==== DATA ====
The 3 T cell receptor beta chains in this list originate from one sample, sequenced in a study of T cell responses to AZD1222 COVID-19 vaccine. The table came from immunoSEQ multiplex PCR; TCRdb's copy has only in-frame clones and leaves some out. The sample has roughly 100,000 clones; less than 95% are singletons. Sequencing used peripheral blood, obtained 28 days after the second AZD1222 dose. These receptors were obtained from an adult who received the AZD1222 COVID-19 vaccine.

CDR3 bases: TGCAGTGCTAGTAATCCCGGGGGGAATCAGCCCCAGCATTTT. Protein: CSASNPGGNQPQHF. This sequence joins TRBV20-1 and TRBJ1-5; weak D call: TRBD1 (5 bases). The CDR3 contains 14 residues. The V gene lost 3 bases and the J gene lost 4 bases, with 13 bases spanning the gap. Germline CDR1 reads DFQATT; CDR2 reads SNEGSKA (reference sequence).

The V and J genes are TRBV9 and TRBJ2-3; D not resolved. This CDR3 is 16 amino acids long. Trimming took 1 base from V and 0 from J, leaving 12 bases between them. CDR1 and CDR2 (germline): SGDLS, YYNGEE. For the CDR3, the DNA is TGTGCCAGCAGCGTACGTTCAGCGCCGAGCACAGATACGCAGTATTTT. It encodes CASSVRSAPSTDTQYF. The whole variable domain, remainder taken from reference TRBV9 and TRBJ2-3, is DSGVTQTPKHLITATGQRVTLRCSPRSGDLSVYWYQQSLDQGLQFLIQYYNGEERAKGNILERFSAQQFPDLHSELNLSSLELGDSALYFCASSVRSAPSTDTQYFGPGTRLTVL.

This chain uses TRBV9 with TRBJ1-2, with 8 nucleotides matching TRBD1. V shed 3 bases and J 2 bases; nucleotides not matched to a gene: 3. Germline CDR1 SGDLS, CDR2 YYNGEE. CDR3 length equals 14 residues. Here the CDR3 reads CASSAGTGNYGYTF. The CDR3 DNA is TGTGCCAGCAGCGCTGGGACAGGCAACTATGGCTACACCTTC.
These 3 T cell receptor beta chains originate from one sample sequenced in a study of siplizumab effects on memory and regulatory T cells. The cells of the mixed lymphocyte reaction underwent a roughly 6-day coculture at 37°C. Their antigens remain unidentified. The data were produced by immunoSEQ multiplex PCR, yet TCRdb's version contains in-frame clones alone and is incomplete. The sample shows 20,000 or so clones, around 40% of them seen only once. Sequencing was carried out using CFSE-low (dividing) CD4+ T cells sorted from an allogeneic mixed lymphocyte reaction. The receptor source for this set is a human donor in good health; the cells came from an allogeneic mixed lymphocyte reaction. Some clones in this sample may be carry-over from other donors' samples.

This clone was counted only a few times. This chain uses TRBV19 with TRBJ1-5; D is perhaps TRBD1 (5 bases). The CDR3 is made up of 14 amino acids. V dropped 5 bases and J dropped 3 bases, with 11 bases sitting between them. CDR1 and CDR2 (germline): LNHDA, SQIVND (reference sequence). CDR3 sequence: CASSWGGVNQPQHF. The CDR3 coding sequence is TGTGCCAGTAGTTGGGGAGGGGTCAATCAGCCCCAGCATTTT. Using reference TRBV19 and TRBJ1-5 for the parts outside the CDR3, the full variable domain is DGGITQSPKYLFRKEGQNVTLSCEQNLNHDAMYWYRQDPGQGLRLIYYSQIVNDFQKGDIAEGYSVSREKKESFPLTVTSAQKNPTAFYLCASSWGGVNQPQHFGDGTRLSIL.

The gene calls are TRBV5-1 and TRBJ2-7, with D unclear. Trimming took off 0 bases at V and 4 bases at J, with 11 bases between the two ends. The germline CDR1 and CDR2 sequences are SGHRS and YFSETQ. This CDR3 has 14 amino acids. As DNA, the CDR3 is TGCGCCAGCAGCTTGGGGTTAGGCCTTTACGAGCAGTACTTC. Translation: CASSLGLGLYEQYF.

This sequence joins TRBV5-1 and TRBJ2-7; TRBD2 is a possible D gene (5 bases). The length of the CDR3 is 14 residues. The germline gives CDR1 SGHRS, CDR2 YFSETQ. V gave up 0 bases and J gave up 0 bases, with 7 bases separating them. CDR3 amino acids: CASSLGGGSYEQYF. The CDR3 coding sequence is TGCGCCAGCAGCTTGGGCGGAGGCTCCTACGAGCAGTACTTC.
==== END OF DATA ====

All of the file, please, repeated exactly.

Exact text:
The 3 T cell receptor beta chains in this list originate from one sample, sequenced in a study of T cell responses to AZD1222 COVID-19 vaccine. The table came from immunoSEQ multiplex PCR; TCRdb's copy has only in-frame clones and leaves some out. The sample has roughly 100,000 clones; less than 95% are singletons. Sequencing used peripheral blood, obtained 28 days after the second AZD1222 dose. These receptors were obtained from an adult who received the AZD1222 COVID-19 vaccine.

CDR3 bases: TGCAGTGCTAGTAATCCCGGGGGGAATCAGCCCCAGCATTTT. Protein: CSASNPGGNQPQHF. This sequence joins TRBV20-1 and TRBJ1-5; weak D call: TRBD1 (5 bases). The CDR3 contains 14 residues. The V gene lost 3 bases and the J gene lost 4 bases, with 13 bases spanning the gap. Germline CDR1 reads DFQATT; CDR2 reads SNEGSKA (reference sequence).

The V and J genes are TRBV9 and TRBJ2-3; D not resolved. This CDR3 is 16 amino acids long. Trimming took 1 base from V and 0 from J, leaving 12 bases between them. CDR1 and CDR2 (germline): SGDLS, YYNGEE. For the CDR3, the DNA is TGTGCCAGCAGCGTACGTTCAGCGCCGAGCACAGATACGCAGTATTTT. It encodes CASSVRSAPSTDTQYF. The whole variable domain, remainder taken from reference TRBV9 and TRBJ2-3, is DSGVTQTPKHLITATGQRVTLRCSPRSGDLSVYWYQQSLDQGLQFLIQYYNGEERAKGNILERFSAQQFPDLHSELNLSSLELGDSALYFCASSVRSAPSTDTQYFGPGTRLTVL.

This chain uses TRBV9 with TRBJ1-2, with 8 nucleotides matching TRBD1. V shed 3 bases and J 2 bases; nucleotides not matched to a gene: 3. Germline CDR1 SGDLS, CDR2 YYNGEE. CDR3 length equals 14 residues. Here the CDR3 reads CASSAGTGNYGYTF. The CDR3 DNA is TGTGCCAGCAGCGCTGGGACAGGCAACTATGGCTACACCTTC.
These 3 T cell receptor beta chains originate from one sample sequenced in a study of siplizumab effects on memory and regulatory T cells. The cells of the mixed lymphocyte reaction underwent a roughly 6-day coculture at 37°C. Their antigens remain unidentified. The data were produced by immunoSEQ multiplex PCR, yet TCRdb's version contains in-frame clones alone and is incomplete. The sample shows 20,000 or so clones, around 40% of them seen only once. Sequencing was carried out using CFSE-low (dividing) CD4+ T cells sorted from an allogeneic mixed lymphocyte reaction. The receptor source for this set is a human donor in good health; the cells came from an allogeneic mixed lymphocyte reaction. Some clones in this sample may be carry-over from other donors' samples.

This clone was counted only a few times. This chain uses TRBV19 with TRBJ1-5; D is perhaps TRBD1 (5 bases). The CDR3 is made up of 14 amino acids. V dropped 5 bases and J dropped 3 bases, with 11 bases sitting between them. CDR1 and CDR2 (germline): LNHDA, SQIVND (reference sequence). CDR3 sequence: CASSWGGVNQPQHF. The CDR3 coding sequence is TGTGCCAGTAGTTGGGGAGGGGTCAATCAGCCCCAGCATTTT. Using reference TRBV19 and TRBJ1-5 for the parts outside the CDR3, the full variable domain is DGGITQSPKYLFRKEGQNVTLSCEQNLNHDAMYWYRQDPGQGLRLIYYSQIVNDFQKGDIAEGYSVSREKKESFPLTVTSAQKNPTAFYLCASSWGGVNQPQHFGDGTRLSIL.

The gene calls are TRBV5-1 and TRBJ2-7, with D unclear. Trimming took off 0 bases at V and 4 bases at J, with 11 bases between the two ends. The germline CDR1 and CDR2 sequences are SGHRS and YFSETQ. This CDR3 has 14 amino acids. As DNA, the CDR3 is TGCGCCAGCAGCTTGGGGTTAGGCCTTTACGAGCAGTACTTC. Translation: CASSLGLGLYEQYF.

This sequence joins TRBV5-1 and TRBJ2-7; TRBD2 is a possible D gene (5 bases). The length of the CDR3 is 14 residues. The germline gives CDR1 SGHRS, CDR2 YFSETQ. V gave up 0 bases and J gave up 0 bases, with 7 bases separating them. CDR3 amino acids: CASSLGGGSYEQYF. The CDR3 coding sequence is TGCGCCAGCAGCTTGGGCGGAGGCTCCTACGAGCAGTACTTC.